President BidenJoe BidenCarville advises Democrats to 'quit being a whiny party' Wendy Sherman takes leading role as Biden's 'hard-nosed' Russia negotiator Sullivan: 'It's too soon to tell' if Texas synagogue hostage situation part of broader extremist threat MORE met with Sens. Joe ManchinJoe ManchinDemocrats make voting rights push ahead of Senate consideration Sunday shows - Voting rights legislation dominates Kaine says core of spending bill will pass but most of it is 'dead' MORE (D-W.Va.) and Kyrsten SinemaKyrsten SinemaDemocrats make voting rights push ahead of Senate consideration Sunday shows - Voting rights legislation dominates Voting rights, Trump's Big Lie, and Republicans' problem with minorities MORE (D-Ariz.) on Thursday evening about voting rights as the president looks to find a path forward to passing legislation.
The White House said that the meeting began at 5:30pm and lasted for over an hour. A White House official later described the discussion as a "candid and respectful exchange of views about voting rights," without offering further details.
The election reform bills are on the brink of failure in the Senate unless Biden can convince the senators’ to throw their support behind altering the filibuster to overcome GOP opposition.
The closed-door meeting comes hours after Biden went to Capitol Hill to attend a Senate Democratic caucus lunch to discuss the voting rights bills, which have been stalled in the Senate amid Republican opposition.
Biden is trying to change both senators’ minds on altering the legislative filibuster, the 60-vote threshold required to advance most legislation, in order to pass the Freedom to Vote Act and the John LewisJohn LewisDemocrats make voting rights push ahead of Senate consideration Clyburn says he 'wholeheartedly' endorses Biden's voting rights remarks Romney: I never got a call from White House to discuss voting rights MORE Voting Rights Advancement Act.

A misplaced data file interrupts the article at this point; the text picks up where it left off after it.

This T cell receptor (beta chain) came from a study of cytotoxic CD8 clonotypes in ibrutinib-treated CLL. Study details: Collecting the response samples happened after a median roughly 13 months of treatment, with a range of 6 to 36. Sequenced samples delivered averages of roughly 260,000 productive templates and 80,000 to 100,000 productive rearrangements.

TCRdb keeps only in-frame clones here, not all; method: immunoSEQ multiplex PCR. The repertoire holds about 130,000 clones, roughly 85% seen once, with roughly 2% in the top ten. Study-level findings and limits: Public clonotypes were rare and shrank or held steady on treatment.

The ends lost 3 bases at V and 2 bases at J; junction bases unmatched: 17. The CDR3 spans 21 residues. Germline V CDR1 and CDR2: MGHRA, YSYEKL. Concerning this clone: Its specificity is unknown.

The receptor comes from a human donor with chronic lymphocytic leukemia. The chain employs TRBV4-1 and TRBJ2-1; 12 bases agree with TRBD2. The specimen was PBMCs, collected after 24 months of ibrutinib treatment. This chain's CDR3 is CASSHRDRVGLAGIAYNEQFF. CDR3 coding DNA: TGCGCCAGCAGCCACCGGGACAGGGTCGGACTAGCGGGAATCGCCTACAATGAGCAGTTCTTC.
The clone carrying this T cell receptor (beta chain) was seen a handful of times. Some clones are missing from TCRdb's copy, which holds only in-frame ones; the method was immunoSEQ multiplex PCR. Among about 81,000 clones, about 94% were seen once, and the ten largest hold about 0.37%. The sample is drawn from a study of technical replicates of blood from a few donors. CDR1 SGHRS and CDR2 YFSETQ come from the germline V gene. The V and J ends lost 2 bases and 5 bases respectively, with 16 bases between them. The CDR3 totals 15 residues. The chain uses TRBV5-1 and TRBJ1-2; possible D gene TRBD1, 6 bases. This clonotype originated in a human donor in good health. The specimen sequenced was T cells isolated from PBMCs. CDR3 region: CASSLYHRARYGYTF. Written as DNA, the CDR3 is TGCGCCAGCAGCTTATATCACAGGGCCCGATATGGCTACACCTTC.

However, Manchin and Sinema, centrist Democrats, both reiterated their opposition to eliminating or weakening the filibuster earlier Thursday and it’s unclear what Biden could say to alter their positions.
Biden himself acknowledged earlier Thursday that he wasn’t sure whether Democrats could pass both bills but pledged to keep fighting.
“The honest-to-God answer is I don’t know whether we can get this done,” Biden told reporters after leaving a lengthy meeting with Senate Democrats. “I hope we can get this done, but I’m not sure.”
“Like every other major civil rights bill that came along, if we miss the first time, we can come back and try the second time,” he said.
In a speech on the Senate floor shortly before Biden arrived at the Capitol, Sinema said that she would not support weakening the filibuster because she believe it would exacerbate divisions in the U.S.
“I will not support separate actions that worsen the underlying disease of division infecting our country,” Sinema said during a Senate floor speech.
And shortly after Biden left, Manchin issued a statement arguing that those advocating for changing the filibuster “do so without fully understanding the long-term institutional and democratic damage this will do to the Senate and our nation” and said that doing so would “pour fuel onto the fire of political whiplash and dysfunction that is tearing this nation apart.”
Updated Friday at 7:35 a.m.